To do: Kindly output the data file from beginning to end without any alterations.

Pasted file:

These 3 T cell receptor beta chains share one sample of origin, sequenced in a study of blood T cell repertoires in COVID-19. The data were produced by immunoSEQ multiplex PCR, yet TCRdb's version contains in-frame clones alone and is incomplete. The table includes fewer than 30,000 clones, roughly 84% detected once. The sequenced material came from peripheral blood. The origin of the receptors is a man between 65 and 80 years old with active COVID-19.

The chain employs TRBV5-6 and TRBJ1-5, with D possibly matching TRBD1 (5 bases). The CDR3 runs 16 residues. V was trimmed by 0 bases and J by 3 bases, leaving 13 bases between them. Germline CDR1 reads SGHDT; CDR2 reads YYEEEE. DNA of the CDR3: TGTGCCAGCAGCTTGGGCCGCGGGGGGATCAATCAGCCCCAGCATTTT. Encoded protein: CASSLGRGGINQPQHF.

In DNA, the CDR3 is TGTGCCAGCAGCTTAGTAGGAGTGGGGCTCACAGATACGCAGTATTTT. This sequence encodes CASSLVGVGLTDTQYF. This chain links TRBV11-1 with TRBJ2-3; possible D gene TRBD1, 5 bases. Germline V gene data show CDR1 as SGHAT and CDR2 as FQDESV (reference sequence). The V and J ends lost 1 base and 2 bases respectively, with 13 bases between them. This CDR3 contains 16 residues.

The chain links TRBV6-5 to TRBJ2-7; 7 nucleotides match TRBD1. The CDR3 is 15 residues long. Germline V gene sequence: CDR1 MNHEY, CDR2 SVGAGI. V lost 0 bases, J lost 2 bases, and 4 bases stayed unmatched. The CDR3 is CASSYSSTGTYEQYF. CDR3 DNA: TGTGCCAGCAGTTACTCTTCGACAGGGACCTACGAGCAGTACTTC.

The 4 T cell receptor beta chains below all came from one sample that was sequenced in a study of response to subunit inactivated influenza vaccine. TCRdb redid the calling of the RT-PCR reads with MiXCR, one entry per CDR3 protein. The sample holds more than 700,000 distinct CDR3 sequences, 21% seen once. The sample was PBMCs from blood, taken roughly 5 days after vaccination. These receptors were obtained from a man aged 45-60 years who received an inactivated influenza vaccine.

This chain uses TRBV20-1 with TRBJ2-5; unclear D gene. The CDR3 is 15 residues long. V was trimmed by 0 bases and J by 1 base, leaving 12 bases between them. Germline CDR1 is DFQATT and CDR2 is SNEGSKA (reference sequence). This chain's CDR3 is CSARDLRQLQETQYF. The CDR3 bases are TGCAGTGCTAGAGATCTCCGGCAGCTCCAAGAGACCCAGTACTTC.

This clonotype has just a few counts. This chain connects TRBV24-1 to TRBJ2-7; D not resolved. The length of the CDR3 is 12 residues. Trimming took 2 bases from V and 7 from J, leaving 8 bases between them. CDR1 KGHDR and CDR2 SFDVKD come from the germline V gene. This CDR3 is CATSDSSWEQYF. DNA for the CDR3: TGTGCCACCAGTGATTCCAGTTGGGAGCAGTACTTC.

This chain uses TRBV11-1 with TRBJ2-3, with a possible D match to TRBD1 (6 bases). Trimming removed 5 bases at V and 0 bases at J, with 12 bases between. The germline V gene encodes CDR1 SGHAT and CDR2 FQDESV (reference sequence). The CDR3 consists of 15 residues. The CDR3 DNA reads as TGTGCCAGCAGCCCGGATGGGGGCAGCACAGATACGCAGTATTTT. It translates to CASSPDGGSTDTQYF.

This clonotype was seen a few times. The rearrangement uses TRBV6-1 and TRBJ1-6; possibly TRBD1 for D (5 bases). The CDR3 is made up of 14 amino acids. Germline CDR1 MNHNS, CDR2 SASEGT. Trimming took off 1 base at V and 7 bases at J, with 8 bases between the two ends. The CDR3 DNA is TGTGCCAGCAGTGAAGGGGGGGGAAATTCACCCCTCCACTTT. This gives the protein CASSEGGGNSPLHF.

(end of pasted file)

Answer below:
These 3 T cell receptor beta chains share one sample of origin, sequenced in a study of blood T cell repertoires in COVID-19. The data were produced by immunoSEQ multiplex PCR, yet TCRdb's version contains in-frame clones alone and is incomplete. The table includes fewer than 30,000 clones, roughly 84% detected once. The sequenced material came from peripheral blood. The origin of the receptors is a man between 65 and 80 years old with active COVID-19.

The chain employs TRBV5-6 and TRBJ1-5, with D possibly matching TRBD1 (5 bases). The CDR3 runs 16 residues. V was trimmed by 0 bases and J by 3 bases, leaving 13 bases between them. Germline CDR1 reads SGHDT; CDR2 reads YYEEEE. DNA of the CDR3: TGTGCCAGCAGCTTGGGCCGCGGGGGGATCAATCAGCCCCAGCATTTT. Encoded protein: CASSLGRGGINQPQHF.

In DNA, the CDR3 is TGTGCCAGCAGCTTAGTAGGAGTGGGGCTCACAGATACGCAGTATTTT. This sequence encodes CASSLVGVGLTDTQYF. This chain links TRBV11-1 with TRBJ2-3; possible D gene TRBD1, 5 bases. Germline V gene data show CDR1 as SGHAT and CDR2 as FQDESV (reference sequence). The V and J ends lost 1 base and 2 bases respectively, with 13 bases between them. This CDR3 contains 16 residues.

The chain links TRBV6-5 to TRBJ2-7; 7 nucleotides match TRBD1. The CDR3 is 15 residues long. Germline V gene sequence: CDR1 MNHEY, CDR2 SVGAGI. V lost 0 bases, J lost 2 bases, and 4 bases stayed unmatched. The CDR3 is CASSYSSTGTYEQYF. CDR3 DNA: TGTGCCAGCAGTTACTCTTCGACAGGGACCTACGAGCAGTACTTC.

The 4 T cell receptor beta chains below all came from one sample that was sequenced in a study of response to subunit inactivated influenza vaccine. TCRdb redid the calling of the RT-PCR reads with MiXCR, one entry per CDR3 protein. The sample holds more than 700,000 distinct CDR3 sequences, 21% seen once. The sample was PBMCs from blood, taken roughly 5 days after vaccination. These receptors were obtained from a man aged 45-60 years who received an inactivated influenza vaccine.

This chain uses TRBV20-1 with TRBJ2-5; unclear D gene. The CDR3 is 15 residues long. V was trimmed by 0 bases and J by 1 base, leaving 12 bases between them. Germline CDR1 is DFQATT and CDR2 is SNEGSKA (reference sequence). This chain's CDR3 is CSARDLRQLQETQYF. The CDR3 bases are TGCAGTGCTAGAGATCTCCGGCAGCTCCAAGAGACCCAGTACTTC.

This clonotype has just a few counts. This chain connects TRBV24-1 to TRBJ2-7; D not resolved. The length of the CDR3 is 12 residues. Trimming took 2 bases from V and 7 from J, leaving 8 bases between them. CDR1 KGHDR and CDR2 SFDVKD come from the germline V gene. This CDR3 is CATSDSSWEQYF. DNA for the CDR3: TGTGCCACCAGTGATTCCAGTTGGGAGCAGTACTTC.

This chain uses TRBV11-1 with TRBJ2-3, with a possible D match to TRBD1 (6 bases). Trimming removed 5 bases at V and 0 bases at J, with 12 bases between. The germline V gene encodes CDR1 SGHAT and CDR2 FQDESV (reference sequence). The CDR3 consists of 15 residues. The CDR3 DNA reads as TGTGCCAGCAGCCCGGATGGGGGCAGCACAGATACGCAGTATTTT. It translates to CASSPDGGSTDTQYF.

This clonotype was seen a few times. The rearrangement uses TRBV6-1 and TRBJ1-6; possibly TRBD1 for D (5 bases). The CDR3 is made up of 14 amino acids. Germline CDR1 MNHNS, CDR2 SASEGT. Trimming took off 1 base at V and 7 bases at J, with 8 bases between the two ends. The CDR3 DNA is TGTGCCAGCAGTGAAGGGGGGGGAAATTCACCCCTCCACTTT. This gives the protein CASSEGGGNSPLHF.